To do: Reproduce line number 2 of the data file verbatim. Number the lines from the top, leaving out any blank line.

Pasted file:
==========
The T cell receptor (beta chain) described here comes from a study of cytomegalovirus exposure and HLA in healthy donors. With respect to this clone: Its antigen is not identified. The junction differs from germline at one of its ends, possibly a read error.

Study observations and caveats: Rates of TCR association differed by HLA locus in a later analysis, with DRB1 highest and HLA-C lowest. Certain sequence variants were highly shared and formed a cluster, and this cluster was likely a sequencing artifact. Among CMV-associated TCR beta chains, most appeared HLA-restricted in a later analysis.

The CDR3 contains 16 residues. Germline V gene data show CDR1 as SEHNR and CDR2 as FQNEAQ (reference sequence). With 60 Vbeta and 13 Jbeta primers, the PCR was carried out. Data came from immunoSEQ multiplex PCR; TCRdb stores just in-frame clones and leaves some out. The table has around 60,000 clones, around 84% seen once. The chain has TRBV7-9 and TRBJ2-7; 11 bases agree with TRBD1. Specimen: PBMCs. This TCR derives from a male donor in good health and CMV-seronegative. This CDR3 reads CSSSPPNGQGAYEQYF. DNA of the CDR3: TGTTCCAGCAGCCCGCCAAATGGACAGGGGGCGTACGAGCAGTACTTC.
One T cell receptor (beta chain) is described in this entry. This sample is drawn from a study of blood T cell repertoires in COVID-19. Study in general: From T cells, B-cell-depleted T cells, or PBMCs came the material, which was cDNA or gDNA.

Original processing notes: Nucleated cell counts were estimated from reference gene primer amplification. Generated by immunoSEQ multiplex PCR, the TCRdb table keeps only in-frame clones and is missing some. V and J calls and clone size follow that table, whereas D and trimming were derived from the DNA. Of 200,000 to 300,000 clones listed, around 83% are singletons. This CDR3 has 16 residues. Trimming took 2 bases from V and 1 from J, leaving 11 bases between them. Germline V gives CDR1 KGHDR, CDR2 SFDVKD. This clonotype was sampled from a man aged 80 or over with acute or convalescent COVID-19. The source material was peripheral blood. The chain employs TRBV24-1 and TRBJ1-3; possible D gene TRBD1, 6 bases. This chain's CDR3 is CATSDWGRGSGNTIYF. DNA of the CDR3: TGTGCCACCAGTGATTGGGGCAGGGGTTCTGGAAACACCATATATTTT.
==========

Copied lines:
Study observations and caveats: Rates of TCR association differed by HLA locus in a later analysis, with DRB1 highest and HLA-C lowest. Certain sequence variants were highly shared and formed a cluster, and this cluster was likely a sequencing artifact. Among CMV-associated TCR beta chains, most appeared HLA-restricted in a later analysis.